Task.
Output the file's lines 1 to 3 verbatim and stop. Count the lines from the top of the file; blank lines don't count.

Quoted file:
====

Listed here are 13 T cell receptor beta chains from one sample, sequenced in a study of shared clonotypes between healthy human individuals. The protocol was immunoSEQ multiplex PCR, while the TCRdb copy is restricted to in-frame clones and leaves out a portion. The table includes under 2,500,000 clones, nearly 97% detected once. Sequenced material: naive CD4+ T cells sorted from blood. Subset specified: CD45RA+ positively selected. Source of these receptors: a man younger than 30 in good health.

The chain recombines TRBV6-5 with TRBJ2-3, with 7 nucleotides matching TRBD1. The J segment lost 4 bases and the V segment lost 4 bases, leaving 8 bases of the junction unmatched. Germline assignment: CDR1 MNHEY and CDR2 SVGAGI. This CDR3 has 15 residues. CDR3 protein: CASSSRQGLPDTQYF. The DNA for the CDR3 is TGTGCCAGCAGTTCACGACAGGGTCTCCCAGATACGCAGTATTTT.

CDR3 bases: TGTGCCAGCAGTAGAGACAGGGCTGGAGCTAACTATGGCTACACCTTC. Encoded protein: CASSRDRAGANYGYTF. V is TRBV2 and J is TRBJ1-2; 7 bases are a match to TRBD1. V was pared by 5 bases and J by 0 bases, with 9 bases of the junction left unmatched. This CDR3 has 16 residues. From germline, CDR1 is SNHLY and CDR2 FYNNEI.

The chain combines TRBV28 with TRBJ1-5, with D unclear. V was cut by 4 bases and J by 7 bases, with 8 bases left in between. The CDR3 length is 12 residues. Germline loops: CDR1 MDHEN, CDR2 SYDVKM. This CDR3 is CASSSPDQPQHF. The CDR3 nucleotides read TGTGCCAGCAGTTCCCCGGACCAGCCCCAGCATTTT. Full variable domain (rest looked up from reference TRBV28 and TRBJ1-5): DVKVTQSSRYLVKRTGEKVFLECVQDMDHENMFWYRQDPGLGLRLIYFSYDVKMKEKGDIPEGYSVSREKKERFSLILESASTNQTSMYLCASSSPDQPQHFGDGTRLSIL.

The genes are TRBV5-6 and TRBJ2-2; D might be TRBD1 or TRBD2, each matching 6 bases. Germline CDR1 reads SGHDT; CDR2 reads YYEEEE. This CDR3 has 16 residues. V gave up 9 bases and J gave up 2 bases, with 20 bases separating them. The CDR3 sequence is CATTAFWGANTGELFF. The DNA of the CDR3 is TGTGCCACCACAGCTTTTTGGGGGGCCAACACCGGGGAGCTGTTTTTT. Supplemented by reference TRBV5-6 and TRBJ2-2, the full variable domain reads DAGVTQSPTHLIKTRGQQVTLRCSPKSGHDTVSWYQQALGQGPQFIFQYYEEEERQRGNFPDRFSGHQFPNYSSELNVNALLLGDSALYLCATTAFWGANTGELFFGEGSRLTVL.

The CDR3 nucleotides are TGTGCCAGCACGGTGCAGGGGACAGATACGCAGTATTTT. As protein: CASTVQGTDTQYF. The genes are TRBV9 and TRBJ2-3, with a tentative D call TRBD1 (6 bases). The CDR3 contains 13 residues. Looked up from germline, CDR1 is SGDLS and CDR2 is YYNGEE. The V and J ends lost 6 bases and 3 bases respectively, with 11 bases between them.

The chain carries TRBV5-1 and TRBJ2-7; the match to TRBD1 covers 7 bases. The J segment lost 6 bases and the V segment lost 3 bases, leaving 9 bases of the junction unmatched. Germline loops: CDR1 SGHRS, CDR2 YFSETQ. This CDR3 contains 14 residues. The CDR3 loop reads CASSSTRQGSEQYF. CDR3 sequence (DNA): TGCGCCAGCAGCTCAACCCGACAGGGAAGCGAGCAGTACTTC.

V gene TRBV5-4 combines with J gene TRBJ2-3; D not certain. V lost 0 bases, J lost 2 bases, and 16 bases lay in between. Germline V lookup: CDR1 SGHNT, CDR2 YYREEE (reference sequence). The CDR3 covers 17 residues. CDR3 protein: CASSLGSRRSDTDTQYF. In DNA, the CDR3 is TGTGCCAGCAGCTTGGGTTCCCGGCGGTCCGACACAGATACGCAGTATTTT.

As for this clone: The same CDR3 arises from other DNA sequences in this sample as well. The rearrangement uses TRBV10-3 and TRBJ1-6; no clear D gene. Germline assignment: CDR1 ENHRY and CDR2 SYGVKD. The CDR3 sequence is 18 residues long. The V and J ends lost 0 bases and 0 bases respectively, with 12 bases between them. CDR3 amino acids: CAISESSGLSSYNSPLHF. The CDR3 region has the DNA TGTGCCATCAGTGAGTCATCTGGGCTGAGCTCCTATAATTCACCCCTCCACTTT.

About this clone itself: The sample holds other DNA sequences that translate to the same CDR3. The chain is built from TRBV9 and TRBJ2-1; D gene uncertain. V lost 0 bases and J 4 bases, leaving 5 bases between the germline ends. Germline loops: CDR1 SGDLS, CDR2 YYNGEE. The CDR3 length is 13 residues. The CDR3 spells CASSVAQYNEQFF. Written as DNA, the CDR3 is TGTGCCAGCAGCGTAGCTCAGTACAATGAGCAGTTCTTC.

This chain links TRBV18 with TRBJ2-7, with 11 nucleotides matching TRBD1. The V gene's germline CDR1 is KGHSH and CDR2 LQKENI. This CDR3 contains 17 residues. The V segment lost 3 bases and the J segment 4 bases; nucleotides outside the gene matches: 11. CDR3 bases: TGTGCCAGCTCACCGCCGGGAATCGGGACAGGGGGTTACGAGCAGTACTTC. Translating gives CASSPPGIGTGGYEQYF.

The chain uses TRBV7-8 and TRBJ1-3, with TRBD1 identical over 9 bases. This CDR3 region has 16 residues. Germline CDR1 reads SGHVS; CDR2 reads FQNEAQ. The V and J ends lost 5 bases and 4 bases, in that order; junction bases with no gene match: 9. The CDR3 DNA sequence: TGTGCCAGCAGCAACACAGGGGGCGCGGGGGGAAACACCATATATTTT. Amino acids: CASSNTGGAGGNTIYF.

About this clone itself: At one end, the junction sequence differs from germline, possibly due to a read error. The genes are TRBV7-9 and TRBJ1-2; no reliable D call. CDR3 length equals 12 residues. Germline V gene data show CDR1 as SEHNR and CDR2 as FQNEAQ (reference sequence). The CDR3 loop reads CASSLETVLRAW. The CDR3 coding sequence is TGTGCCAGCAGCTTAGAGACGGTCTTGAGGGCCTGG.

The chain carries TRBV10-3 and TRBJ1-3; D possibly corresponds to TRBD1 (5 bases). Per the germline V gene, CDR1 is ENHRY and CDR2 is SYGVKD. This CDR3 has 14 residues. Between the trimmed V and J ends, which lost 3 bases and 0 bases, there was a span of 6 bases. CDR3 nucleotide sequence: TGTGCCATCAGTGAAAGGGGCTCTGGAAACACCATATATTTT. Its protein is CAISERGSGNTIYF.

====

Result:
Listed here are 13 T cell receptor beta chains from one sample, sequenced in a study of shared clonotypes between healthy human individuals. The protocol was immunoSEQ multiplex PCR, while the TCRdb copy is restricted to in-frame clones and leaves out a portion. The table includes under 2,500,000 clones, nearly 97% detected once. Sequenced material: naive CD4+ T cells sorted from blood. Subset specified: CD45RA+ positively selected. Source of these receptors: a man younger than 30 in good health.

The chain recombines TRBV6-5 with TRBJ2-3, with 7 nucleotides matching TRBD1. The J segment lost 4 bases and the V segment lost 4 bases, leaving 8 bases of the junction unmatched. Germline assignment: CDR1 MNHEY and CDR2 SVGAGI. This CDR3 has 15 residues. CDR3 protein: CASSSRQGLPDTQYF. The DNA for the CDR3 is TGTGCCAGCAGTTCACGACAGGGTCTCCCAGATACGCAGTATTTT.

CDR3 bases: TGTGCCAGCAGTAGAGACAGGGCTGGAGCTAACTATGGCTACACCTTC. Encoded protein: CASSRDRAGANYGYTF. V is TRBV2 and J is TRBJ1-2; 7 bases are a match to TRBD1. V was pared by 5 bases and J by 0 bases, with 9 bases of the junction left unmatched. This CDR3 has 16 residues. From germline, CDR1 is SNHLY and CDR2 FYNNEI.